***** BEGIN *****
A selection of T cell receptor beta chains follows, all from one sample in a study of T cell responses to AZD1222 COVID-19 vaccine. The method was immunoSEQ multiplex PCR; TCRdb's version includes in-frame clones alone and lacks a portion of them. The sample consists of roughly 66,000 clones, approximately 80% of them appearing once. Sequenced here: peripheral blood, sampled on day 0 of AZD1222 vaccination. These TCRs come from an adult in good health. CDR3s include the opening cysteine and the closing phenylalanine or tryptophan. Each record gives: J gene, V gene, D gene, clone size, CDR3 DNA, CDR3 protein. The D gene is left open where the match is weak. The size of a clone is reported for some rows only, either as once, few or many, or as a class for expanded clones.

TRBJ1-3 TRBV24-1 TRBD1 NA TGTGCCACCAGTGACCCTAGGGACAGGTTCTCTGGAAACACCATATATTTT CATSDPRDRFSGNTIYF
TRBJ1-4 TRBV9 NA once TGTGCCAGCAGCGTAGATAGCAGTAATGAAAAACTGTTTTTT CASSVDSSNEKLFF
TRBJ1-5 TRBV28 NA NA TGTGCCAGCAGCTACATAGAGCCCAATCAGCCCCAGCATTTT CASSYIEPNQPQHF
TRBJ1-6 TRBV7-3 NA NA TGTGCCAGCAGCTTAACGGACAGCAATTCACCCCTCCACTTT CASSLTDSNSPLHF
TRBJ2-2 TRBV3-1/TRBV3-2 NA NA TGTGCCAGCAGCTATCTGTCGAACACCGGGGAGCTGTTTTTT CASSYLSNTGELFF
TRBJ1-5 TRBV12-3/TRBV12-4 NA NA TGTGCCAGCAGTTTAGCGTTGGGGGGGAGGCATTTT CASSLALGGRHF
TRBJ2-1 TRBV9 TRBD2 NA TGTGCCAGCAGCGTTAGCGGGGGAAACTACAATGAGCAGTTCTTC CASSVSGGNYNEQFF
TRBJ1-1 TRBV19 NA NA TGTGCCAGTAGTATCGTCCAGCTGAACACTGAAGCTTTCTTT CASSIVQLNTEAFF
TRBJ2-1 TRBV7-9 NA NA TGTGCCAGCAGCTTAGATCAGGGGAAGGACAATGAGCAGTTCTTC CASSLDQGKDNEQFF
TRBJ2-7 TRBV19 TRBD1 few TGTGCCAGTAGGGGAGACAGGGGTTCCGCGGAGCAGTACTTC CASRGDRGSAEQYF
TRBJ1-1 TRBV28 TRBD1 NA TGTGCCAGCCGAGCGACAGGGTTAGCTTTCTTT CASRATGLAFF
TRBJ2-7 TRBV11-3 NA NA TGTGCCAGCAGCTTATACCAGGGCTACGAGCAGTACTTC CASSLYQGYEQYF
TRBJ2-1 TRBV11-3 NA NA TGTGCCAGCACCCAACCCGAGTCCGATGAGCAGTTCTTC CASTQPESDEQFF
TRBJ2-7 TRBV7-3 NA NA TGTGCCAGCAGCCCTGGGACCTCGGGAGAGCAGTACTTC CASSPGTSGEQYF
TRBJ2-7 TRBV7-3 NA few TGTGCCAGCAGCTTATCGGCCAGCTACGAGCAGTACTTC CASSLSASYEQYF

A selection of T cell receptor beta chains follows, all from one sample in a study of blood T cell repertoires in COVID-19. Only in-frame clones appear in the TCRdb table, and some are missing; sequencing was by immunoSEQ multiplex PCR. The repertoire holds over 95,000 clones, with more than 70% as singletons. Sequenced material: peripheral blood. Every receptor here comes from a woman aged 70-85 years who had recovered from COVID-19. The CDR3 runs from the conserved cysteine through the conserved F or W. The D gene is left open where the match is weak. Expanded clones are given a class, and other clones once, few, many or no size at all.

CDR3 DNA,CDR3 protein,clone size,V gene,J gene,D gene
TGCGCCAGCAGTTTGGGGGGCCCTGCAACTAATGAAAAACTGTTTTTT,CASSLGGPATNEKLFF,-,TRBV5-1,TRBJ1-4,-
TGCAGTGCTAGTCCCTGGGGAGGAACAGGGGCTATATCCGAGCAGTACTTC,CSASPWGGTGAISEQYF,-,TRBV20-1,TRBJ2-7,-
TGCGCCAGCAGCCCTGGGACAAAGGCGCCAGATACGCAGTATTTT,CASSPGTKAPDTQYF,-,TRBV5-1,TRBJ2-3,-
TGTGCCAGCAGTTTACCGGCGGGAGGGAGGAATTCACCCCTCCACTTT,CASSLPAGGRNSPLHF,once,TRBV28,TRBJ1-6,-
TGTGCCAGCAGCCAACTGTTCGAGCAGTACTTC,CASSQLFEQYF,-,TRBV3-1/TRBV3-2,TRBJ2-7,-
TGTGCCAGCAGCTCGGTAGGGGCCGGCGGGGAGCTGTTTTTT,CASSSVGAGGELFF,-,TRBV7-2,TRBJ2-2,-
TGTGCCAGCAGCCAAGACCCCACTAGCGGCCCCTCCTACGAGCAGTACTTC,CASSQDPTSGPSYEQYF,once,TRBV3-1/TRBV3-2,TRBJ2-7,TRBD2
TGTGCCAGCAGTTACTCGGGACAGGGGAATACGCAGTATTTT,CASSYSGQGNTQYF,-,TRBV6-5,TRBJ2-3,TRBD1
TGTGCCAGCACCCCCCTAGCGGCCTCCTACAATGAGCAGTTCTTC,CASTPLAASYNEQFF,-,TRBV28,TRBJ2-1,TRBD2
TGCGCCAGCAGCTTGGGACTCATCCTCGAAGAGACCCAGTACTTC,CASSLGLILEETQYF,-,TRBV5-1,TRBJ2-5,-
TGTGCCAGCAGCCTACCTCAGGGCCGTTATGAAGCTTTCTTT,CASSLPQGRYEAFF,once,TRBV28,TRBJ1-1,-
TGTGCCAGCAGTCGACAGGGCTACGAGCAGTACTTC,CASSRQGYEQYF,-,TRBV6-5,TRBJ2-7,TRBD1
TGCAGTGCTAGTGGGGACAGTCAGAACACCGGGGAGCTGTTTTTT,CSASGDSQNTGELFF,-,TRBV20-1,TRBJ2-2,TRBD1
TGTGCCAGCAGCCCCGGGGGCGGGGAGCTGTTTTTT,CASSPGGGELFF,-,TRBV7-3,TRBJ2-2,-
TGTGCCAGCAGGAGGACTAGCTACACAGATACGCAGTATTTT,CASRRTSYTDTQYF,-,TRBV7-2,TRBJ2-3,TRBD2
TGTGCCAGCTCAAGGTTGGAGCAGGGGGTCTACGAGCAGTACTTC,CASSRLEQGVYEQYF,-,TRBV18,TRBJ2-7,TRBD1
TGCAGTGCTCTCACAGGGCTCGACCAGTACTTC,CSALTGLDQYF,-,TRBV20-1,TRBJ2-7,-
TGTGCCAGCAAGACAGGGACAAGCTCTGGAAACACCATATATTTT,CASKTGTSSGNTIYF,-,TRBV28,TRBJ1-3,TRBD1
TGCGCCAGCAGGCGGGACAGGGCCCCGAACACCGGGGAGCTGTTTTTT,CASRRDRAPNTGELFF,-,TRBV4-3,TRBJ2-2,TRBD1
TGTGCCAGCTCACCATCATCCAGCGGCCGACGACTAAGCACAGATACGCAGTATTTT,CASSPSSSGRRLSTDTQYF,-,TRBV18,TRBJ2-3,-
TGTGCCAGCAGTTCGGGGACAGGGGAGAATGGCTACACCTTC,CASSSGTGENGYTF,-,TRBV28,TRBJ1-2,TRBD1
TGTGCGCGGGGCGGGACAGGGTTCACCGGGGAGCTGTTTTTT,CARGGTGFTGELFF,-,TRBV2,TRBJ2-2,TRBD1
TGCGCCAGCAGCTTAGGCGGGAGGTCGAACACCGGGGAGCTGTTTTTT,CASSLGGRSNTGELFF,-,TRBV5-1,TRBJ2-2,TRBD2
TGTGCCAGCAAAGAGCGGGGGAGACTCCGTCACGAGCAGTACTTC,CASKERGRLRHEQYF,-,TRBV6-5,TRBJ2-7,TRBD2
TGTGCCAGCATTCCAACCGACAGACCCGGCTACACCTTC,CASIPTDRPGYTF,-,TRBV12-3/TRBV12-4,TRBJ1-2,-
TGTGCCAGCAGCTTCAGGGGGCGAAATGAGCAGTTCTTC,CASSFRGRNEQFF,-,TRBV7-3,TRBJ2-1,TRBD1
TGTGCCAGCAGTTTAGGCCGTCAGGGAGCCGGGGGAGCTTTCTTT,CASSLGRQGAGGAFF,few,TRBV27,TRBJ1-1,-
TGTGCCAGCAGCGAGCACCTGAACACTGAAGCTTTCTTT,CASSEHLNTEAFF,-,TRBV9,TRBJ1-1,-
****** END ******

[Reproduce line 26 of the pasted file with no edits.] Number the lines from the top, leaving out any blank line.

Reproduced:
TGTGCCAGCAGTTACTCGGGACAGGGGAATACGCAGTATTTT,CASSYSGQGNTQYF,-,TRBV6-5,TRBJ2-3,TRBD1